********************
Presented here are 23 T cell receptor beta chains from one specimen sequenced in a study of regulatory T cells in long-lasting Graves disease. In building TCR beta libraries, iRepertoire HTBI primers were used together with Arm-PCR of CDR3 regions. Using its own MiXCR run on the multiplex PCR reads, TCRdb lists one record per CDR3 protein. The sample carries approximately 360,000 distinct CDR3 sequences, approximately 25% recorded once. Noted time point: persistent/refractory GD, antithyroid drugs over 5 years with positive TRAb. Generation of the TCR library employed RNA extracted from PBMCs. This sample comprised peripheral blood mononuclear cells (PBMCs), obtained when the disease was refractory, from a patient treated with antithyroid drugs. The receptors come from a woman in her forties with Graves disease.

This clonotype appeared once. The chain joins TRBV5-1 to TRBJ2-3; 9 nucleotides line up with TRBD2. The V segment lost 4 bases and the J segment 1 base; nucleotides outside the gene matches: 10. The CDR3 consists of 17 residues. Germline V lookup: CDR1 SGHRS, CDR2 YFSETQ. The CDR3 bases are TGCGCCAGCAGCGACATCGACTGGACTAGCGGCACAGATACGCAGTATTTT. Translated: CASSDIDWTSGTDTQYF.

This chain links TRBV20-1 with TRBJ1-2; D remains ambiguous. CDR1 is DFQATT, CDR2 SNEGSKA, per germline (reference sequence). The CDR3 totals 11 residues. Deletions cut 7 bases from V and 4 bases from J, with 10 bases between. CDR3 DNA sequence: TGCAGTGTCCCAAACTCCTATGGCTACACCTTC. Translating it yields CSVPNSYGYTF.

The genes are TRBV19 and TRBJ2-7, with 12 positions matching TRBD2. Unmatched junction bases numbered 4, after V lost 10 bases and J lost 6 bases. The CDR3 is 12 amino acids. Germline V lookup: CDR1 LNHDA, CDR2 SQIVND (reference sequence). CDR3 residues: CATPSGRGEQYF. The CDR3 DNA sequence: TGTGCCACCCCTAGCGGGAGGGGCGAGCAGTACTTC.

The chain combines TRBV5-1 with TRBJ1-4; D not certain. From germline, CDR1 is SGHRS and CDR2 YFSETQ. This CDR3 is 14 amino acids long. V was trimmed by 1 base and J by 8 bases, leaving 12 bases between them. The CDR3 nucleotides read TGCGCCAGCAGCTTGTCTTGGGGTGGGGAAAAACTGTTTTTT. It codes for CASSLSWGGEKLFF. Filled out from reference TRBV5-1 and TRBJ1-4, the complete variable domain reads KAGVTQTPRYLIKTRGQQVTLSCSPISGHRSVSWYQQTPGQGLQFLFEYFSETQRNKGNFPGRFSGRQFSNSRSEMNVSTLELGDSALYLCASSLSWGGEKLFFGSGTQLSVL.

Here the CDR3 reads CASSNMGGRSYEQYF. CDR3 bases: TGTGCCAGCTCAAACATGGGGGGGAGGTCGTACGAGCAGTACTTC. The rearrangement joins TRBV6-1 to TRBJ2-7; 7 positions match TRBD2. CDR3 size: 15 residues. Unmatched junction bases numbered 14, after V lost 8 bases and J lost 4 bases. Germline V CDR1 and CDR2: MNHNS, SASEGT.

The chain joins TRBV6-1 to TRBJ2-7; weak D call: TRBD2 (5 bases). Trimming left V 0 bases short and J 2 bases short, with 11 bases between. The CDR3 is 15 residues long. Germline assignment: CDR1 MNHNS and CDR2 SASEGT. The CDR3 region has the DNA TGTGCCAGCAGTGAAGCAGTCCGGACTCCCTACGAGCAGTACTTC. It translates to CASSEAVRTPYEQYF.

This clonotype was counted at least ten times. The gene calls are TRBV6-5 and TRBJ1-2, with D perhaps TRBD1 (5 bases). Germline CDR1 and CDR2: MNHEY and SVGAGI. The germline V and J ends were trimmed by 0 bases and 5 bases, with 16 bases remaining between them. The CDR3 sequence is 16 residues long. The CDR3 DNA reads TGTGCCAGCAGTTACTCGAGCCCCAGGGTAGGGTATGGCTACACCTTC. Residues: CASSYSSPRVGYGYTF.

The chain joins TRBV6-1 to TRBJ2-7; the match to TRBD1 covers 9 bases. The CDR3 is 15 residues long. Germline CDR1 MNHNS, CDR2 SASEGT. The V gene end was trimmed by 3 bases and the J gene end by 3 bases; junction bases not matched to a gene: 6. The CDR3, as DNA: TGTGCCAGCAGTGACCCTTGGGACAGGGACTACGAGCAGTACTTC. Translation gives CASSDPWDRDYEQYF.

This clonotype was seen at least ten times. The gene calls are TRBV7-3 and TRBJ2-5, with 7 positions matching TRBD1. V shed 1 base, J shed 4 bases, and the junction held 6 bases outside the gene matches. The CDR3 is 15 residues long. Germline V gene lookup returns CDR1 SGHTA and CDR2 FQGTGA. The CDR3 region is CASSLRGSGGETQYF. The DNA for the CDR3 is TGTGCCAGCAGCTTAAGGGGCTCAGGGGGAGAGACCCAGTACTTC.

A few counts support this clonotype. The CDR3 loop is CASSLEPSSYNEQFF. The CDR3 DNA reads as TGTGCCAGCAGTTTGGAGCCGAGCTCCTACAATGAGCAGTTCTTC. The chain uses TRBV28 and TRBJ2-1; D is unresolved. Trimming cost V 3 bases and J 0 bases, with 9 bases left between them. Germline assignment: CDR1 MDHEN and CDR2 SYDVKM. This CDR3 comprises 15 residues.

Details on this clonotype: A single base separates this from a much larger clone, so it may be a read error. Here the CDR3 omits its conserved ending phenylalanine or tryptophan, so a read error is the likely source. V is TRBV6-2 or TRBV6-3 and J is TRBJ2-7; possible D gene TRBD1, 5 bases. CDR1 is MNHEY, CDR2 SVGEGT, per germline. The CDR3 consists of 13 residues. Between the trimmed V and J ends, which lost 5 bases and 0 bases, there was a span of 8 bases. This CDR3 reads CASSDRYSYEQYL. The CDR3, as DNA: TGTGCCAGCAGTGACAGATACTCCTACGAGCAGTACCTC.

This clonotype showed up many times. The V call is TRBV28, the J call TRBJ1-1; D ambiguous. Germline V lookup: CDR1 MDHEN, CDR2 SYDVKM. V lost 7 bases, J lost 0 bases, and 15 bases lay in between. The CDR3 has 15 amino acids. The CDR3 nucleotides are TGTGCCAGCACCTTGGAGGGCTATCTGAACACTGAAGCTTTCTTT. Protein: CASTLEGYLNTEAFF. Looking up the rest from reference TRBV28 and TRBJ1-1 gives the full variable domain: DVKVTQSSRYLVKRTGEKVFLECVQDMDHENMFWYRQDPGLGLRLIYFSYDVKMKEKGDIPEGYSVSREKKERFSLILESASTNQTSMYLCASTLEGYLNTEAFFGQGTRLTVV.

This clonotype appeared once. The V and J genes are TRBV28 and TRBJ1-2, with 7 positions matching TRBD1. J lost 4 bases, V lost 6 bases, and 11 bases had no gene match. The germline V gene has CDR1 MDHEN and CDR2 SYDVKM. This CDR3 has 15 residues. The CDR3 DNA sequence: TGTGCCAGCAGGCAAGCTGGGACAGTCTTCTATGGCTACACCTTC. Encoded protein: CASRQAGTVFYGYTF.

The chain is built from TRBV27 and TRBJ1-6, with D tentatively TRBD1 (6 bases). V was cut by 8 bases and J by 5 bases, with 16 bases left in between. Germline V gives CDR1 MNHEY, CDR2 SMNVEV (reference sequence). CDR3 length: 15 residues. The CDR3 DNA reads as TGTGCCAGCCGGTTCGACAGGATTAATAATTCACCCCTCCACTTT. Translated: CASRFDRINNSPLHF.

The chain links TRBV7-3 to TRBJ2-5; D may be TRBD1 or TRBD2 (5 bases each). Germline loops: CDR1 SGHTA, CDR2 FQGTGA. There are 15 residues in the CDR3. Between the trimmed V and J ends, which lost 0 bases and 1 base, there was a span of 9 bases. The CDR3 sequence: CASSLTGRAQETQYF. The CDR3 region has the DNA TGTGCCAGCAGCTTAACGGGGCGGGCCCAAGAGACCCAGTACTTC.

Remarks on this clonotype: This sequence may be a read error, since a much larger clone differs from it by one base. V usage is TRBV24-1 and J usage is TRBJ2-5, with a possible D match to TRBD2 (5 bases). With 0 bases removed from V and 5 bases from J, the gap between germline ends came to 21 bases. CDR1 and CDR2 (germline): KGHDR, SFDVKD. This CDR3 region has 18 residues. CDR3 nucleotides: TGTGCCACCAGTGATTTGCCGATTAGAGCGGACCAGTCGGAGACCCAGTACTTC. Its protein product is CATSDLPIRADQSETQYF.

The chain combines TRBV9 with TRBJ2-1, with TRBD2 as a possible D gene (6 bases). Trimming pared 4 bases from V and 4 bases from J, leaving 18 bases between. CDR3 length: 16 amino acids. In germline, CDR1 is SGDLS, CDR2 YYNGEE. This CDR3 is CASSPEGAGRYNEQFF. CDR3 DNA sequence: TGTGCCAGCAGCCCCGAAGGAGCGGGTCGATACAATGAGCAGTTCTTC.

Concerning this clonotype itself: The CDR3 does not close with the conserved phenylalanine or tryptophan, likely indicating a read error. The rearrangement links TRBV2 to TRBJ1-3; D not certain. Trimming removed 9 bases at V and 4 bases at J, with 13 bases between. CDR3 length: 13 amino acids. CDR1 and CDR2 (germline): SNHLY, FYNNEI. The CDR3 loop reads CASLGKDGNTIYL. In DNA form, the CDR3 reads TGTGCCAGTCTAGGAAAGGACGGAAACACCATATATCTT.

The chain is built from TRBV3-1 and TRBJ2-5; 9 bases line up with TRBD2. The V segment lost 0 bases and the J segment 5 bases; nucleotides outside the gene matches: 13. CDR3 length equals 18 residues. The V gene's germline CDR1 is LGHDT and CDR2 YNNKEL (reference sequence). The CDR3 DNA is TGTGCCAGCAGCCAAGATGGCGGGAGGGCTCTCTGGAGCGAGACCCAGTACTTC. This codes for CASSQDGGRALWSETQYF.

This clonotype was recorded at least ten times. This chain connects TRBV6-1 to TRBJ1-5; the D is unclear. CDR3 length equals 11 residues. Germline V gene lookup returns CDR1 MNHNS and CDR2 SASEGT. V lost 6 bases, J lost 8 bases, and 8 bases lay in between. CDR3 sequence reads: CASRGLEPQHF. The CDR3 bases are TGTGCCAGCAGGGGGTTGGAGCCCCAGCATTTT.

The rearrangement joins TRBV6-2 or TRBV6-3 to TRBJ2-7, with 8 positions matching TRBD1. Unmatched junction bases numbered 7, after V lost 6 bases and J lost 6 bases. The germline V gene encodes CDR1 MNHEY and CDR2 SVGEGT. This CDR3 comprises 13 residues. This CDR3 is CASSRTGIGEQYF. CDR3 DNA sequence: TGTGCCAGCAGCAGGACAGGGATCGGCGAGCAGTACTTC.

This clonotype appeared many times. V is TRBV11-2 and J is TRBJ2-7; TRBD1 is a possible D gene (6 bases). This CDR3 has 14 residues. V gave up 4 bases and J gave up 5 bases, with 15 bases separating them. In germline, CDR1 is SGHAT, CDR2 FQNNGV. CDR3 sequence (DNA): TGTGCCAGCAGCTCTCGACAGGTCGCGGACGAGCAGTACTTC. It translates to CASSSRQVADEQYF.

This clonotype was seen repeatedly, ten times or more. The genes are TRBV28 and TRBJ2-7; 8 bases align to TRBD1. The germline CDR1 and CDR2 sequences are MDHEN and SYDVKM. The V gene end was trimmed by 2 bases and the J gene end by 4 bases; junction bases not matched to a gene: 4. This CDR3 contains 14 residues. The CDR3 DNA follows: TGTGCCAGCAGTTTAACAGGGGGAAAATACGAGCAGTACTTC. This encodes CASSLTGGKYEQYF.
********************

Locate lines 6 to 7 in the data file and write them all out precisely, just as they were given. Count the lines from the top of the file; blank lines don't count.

Here the CDR3 reads CASSNMGGRSYEQYF. CDR3 bases: TGTGCCAGCTCAAACATGGGGGGGAGGTCGTACGAGCAGTACTTC. The rearrangement joins TRBV6-1 to TRBJ2-7; 7 positions match TRBD2. CDR3 size: 15 residues. Unmatched junction bases numbered 14, after V lost 8 bases and J lost 4 bases. Germline V CDR1 and CDR2: MNHNS, SASEGT.

The chain joins TRBV6-1 to TRBJ2-7; weak D call: TRBD2 (5 bases). Trimming left V 0 bases short and J 2 bases short, with 11 bases between. The CDR3 is 15 residues long. Germline assignment: CDR1 MNHNS and CDR2 SASEGT. The CDR3 region has the DNA TGTGCCAGCAGTGAAGCAGTCCGGACTCCCTACGAGCAGTACTTC. It translates to CASSEAVRTPYEQYF.